Here’s my problem with these examples in relation to music sharing/downloading and I think it’s indicative of a poor attitude in general from the artistic community in relation to this: if I bake 10 cupcakes and 8 of them get stolen, I have lost the money that it took to make those physical cupcakes. I paid directly for the flour, the sugar, the eggs, etc… The same goes with loaves of bread, or with stealing any other tangible object you compare stealing music to. There is an initial investment that goes completely out the window when they literally get taken from me. If I make an album, that includes a physical product as well if I choose to make one. The place where the sharing and downloading of music comes in is that it is a conceptual loss to the artist rather than a direct capital loss. You didn’t pay for the burnable CD that the person gets. You didn’t have to pay anything directly for those copies of the mp3’s to be made. But that person who got them, who may or may not have been willing to pay for it in the first place, now does not have to go buy that album in order to get your music. The loss is generated out of the idea that the person would have paid the money if they hadn’t gotten it for free. This is more akin to the idea that if you had a cupcake shop and one person bought your cupcakes, figured out the recipe, and then made cupcakes for their friends, those friends wouldn’t have to go to your shop to get your style of cupcakes unless they wanted to support you. It doesn’t literally cost you money for those cupcakes (standing in for burned CDs or downloaded mp3’s) to be made and distributed to the small number of people who have access to the person who figured out the recipe. If anything it may cost the passer a couple of bucks to get eggs, milk, flour, and burnable CDs. I’m not condoning illegal downloading, I’m just agreeing that I don’t think it’s the black and white stealing issue that everyone is up in arms about it being, and that there are more important issues for musicians to worry about. People don’t have to pay money every time your song comes on the radio. The station paid it’s license, but there are people getting to listen for free! That seems to me to be a similar situation as music sharing. Person A (station/fan) pays for music. Person B (listener/friend) gets to hear for free. Yes, a radio station doesn’t play songs on demand, but is that what a person pays for when they pay for a CD or an mp3? The right to listen on demand? Or are we upset because they’ve stolen intellectual property? You can’t have it both ways.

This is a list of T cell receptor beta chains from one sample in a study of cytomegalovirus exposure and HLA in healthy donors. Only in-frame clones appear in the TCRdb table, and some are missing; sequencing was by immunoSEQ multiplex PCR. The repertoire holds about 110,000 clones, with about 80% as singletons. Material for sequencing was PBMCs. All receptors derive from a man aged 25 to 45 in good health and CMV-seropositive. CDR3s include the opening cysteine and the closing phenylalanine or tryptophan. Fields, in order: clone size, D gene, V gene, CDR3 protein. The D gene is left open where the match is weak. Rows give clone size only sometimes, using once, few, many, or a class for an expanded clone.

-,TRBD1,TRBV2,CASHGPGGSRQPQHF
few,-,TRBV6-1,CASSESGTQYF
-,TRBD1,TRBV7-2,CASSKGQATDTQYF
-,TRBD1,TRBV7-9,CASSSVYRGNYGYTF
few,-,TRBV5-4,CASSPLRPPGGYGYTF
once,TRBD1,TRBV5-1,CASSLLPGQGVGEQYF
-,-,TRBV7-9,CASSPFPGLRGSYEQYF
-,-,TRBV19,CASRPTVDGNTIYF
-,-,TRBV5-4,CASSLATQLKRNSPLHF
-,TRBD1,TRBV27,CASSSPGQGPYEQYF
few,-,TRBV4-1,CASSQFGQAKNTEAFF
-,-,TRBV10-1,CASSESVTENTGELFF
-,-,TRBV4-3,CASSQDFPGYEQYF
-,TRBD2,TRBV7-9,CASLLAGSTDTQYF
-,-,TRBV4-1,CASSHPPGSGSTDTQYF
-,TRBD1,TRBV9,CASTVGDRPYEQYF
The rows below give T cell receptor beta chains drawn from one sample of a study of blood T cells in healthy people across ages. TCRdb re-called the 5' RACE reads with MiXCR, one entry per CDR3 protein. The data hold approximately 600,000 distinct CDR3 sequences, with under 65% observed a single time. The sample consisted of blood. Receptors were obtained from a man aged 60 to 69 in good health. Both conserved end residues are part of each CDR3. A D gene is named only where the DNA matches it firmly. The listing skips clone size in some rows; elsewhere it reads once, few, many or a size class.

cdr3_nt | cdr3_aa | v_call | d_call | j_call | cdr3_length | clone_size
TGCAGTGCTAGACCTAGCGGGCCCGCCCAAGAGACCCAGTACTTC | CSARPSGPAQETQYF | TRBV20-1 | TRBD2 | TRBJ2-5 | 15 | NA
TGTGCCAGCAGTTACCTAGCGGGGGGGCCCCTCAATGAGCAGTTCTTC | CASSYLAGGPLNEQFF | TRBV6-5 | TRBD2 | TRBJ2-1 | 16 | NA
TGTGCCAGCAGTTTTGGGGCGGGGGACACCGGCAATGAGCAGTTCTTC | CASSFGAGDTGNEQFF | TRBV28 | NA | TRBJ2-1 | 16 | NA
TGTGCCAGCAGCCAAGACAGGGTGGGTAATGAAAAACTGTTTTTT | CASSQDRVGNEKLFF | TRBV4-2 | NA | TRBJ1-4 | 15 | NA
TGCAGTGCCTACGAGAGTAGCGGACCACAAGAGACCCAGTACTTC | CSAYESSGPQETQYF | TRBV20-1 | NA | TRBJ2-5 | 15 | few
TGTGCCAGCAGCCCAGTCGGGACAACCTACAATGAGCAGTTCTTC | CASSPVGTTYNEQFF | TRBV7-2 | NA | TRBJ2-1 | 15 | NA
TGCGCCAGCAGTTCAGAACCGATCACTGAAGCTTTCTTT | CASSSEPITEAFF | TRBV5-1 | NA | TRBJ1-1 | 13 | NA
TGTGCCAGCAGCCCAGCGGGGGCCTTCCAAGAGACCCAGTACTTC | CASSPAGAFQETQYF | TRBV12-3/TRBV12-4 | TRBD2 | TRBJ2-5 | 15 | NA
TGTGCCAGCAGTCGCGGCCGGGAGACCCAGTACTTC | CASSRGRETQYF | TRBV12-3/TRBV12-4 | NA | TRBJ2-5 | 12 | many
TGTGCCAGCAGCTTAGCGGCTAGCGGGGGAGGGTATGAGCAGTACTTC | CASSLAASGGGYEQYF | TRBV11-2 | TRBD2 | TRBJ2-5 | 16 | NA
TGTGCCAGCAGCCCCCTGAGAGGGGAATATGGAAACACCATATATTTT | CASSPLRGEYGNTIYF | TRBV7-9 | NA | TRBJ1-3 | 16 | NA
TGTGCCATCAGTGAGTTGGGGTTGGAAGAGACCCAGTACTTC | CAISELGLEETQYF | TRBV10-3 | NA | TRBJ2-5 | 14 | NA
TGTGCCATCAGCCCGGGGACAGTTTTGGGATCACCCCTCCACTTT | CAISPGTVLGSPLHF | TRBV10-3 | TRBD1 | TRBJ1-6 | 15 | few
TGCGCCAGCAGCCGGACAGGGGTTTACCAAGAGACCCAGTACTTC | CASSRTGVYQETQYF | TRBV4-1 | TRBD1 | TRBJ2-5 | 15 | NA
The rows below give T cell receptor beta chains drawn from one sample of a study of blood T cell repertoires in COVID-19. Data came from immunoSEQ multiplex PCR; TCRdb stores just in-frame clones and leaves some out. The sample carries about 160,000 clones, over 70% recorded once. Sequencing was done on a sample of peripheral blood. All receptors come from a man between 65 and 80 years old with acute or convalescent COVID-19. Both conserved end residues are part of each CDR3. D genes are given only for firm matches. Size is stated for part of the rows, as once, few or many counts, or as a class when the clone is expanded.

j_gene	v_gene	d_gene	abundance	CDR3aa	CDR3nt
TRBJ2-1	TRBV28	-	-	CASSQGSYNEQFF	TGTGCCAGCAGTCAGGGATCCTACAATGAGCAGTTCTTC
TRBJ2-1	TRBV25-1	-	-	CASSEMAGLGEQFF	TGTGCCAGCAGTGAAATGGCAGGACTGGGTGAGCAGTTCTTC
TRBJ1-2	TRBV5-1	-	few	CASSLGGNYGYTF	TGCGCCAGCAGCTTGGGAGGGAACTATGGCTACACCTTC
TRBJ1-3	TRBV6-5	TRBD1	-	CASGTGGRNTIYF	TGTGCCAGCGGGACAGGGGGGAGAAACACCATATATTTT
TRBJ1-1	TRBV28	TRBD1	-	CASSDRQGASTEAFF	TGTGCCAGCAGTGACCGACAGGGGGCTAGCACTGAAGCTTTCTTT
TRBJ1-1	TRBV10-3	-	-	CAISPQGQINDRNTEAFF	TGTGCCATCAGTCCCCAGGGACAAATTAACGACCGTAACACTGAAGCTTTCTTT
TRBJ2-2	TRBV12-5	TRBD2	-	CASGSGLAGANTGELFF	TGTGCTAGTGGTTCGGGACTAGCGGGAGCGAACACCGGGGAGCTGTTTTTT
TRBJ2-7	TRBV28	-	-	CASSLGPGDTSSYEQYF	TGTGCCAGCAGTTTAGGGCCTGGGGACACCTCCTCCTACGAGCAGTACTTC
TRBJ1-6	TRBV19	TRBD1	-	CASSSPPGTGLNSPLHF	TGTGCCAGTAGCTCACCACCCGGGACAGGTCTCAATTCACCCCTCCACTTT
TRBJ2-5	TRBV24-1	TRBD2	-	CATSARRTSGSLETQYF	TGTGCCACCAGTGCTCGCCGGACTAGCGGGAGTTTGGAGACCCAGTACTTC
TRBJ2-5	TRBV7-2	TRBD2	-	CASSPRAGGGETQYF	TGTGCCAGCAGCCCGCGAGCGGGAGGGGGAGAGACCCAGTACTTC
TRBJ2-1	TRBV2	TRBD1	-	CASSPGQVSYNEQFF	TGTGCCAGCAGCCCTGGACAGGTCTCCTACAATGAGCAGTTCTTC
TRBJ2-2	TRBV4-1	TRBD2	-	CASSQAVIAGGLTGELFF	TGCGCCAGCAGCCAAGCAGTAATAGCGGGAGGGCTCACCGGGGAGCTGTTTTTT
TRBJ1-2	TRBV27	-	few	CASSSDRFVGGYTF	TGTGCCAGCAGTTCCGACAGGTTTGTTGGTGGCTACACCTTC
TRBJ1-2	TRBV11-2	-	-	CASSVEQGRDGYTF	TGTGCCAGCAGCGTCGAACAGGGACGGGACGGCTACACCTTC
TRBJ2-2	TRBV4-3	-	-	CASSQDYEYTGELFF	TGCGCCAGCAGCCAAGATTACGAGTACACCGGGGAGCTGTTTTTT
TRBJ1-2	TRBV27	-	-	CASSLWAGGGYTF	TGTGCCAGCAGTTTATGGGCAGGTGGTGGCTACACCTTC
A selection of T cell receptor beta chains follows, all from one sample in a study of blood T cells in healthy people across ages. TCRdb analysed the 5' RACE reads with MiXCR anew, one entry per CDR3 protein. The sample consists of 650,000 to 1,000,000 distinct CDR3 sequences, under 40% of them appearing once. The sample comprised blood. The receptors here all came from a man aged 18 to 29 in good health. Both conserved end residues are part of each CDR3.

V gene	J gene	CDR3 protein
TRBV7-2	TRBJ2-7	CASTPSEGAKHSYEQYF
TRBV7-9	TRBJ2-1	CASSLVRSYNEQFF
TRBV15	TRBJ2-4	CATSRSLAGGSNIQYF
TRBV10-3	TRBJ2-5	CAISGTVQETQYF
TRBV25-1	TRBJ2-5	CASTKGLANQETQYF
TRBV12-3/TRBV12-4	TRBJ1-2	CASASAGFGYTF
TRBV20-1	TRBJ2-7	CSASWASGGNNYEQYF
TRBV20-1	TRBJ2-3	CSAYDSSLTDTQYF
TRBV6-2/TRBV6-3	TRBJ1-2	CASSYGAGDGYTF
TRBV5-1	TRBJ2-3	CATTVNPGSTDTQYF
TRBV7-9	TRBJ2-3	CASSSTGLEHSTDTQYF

In my humble opinon, I think this represents a real issue at the heart of the art world in general, and that is where exactly is the value in art? What are you paying for when you pay for art? I can see a photo of a Van Gogh in a book and I don’t have to pay to look. I can hear a song on the radio and I don’t have to pay to listen. But to have access to the real thing when I want it, now I have to think of a capital value. All art has capital value that the artist deserves to be compensated for intrensic in the effort and beauty of the work, but there comes a point when trying to squeeze the art for capital value and trying to control all avenues that the art may travel turns you into…well…Metalica (at least in spirit; see the Napster thing). I don’t want to sound like I believe this to be a black and white, “I’m right and they’re wrong issue,” because it’s not. And so few things ever really are. But I don’t think it’s as easy as saying that it’s all the same as stealing, or that artists should be happy with what they get because they’re living their dream or having fun or whatever. I think there are many shades of gray, and the issue will remain amorphus until we all figure out and agree upon what it is that we’re paying for when we pay for our art, cause we’re paying for it on both sides right now even if no money changes hands.